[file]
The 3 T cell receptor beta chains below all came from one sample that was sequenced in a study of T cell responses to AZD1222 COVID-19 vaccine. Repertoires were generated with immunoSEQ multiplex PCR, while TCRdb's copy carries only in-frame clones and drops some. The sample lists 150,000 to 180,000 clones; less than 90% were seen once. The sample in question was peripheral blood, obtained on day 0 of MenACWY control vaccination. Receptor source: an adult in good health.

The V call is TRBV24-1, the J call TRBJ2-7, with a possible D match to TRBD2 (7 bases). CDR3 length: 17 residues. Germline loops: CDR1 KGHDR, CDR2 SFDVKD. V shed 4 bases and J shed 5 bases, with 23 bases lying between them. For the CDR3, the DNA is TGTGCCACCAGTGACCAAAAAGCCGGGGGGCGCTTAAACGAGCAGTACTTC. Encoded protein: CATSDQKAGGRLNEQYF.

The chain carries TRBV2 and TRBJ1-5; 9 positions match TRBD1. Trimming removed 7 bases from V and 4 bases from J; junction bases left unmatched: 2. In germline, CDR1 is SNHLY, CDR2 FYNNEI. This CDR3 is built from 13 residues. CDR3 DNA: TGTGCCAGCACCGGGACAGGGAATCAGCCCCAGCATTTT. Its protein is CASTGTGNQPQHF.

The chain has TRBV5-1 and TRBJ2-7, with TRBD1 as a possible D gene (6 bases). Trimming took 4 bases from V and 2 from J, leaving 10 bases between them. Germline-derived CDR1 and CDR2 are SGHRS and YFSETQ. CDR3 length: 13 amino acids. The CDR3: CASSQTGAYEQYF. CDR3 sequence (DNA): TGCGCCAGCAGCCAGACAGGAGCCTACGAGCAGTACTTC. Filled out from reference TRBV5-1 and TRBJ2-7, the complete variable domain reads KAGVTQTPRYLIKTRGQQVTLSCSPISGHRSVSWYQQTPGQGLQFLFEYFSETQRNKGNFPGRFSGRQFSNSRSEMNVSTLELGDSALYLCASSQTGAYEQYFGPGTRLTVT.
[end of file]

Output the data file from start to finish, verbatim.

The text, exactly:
The 3 T cell receptor beta chains below all came from one sample that was sequenced in a study of T cell responses to AZD1222 COVID-19 vaccine. Repertoires were generated with immunoSEQ multiplex PCR, while TCRdb's copy carries only in-frame clones and drops some. The sample lists 150,000 to 180,000 clones; less than 90% were seen once. The sample in question was peripheral blood, obtained on day 0 of MenACWY control vaccination. Receptor source: an adult in good health.

The V call is TRBV24-1, the J call TRBJ2-7, with a possible D match to TRBD2 (7 bases). CDR3 length: 17 residues. Germline loops: CDR1 KGHDR, CDR2 SFDVKD. V shed 4 bases and J shed 5 bases, with 23 bases lying between them. For the CDR3, the DNA is TGTGCCACCAGTGACCAAAAAGCCGGGGGGCGCTTAAACGAGCAGTACTTC. Encoded protein: CATSDQKAGGRLNEQYF.

The chain carries TRBV2 and TRBJ1-5; 9 positions match TRBD1. Trimming removed 7 bases from V and 4 bases from J; junction bases left unmatched: 2. In germline, CDR1 is SNHLY, CDR2 FYNNEI. This CDR3 is built from 13 residues. CDR3 DNA: TGTGCCAGCACCGGGACAGGGAATCAGCCCCAGCATTTT. Its protein is CASTGTGNQPQHF.

The chain has TRBV5-1 and TRBJ2-7, with TRBD1 as a possible D gene (6 bases). Trimming took 4 bases from V and 2 from J, leaving 10 bases between them. Germline-derived CDR1 and CDR2 are SGHRS and YFSETQ. CDR3 length: 13 amino acids. The CDR3: CASSQTGAYEQYF. CDR3 sequence (DNA): TGCGCCAGCAGCCAGACAGGAGCCTACGAGCAGTACTTC. Filled out from reference TRBV5-1 and TRBJ2-7, the complete variable domain reads KAGVTQTPRYLIKTRGQQVTLSCSPISGHRSVSWYQQTPGQGLQFLFEYFSETQRNKGNFPGRFSGRQFSNSRSEMNVSTLELGDSALYLCASSQTGAYEQYFGPGTRLTVT.